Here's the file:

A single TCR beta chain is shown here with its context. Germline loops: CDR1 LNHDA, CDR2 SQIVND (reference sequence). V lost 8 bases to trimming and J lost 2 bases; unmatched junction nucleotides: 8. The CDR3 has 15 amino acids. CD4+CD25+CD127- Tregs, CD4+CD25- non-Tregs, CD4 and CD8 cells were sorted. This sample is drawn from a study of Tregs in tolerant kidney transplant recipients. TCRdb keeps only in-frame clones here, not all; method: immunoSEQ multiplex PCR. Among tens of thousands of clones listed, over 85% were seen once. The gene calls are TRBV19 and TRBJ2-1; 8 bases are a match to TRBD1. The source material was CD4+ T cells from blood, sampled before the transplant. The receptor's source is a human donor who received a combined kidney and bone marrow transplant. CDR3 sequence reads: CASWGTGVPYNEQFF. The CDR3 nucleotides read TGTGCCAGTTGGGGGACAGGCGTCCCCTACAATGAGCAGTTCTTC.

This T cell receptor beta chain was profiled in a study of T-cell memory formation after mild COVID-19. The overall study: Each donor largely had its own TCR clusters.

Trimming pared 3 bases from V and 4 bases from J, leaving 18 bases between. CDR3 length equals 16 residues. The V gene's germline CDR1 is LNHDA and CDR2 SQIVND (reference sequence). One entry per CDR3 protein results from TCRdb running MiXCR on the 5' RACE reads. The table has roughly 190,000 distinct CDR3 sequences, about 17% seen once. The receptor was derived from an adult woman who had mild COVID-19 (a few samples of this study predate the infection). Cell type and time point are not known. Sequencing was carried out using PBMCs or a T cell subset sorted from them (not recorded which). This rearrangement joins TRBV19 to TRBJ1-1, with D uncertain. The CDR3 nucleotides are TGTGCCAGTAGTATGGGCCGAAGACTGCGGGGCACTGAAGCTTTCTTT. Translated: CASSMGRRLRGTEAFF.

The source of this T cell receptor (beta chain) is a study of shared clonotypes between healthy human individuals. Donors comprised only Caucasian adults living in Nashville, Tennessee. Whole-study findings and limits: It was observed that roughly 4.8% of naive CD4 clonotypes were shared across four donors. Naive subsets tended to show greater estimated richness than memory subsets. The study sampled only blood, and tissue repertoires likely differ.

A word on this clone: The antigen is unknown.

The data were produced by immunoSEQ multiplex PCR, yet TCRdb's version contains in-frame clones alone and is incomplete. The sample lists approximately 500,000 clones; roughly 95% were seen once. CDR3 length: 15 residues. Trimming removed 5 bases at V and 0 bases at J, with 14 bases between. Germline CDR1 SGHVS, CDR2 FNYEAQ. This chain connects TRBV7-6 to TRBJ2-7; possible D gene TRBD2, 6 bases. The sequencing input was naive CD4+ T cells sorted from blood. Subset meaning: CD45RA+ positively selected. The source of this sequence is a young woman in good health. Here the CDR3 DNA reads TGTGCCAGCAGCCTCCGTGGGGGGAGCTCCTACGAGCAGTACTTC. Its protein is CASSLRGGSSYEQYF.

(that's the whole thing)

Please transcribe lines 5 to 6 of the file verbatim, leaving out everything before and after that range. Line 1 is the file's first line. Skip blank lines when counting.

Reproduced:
A word on this clone: The antigen is unknown.

The data were produced by immunoSEQ multiplex PCR, yet TCRdb's version contains in-frame clones alone and is incomplete. The sample lists approximately 500,000 clones; roughly 95% were seen once. CDR3 length: 15 residues. Trimming removed 5 bases at V and 0 bases at J, with 14 bases between. Germline CDR1 SGHVS, CDR2 FNYEAQ. This chain connects TRBV7-6 to TRBJ2-7; possible D gene TRBD2, 6 bases. The sequencing input was naive CD4+ T cells sorted from blood. Subset meaning: CD45RA+ positively selected. The source of this sequence is a young woman in good health. Here the CDR3 DNA reads TGTGCCAGCAGCCTCCGTGGGGGGAGCTCCTACGAGCAGTACTTC. Its protein is CASSLRGGSSYEQYF.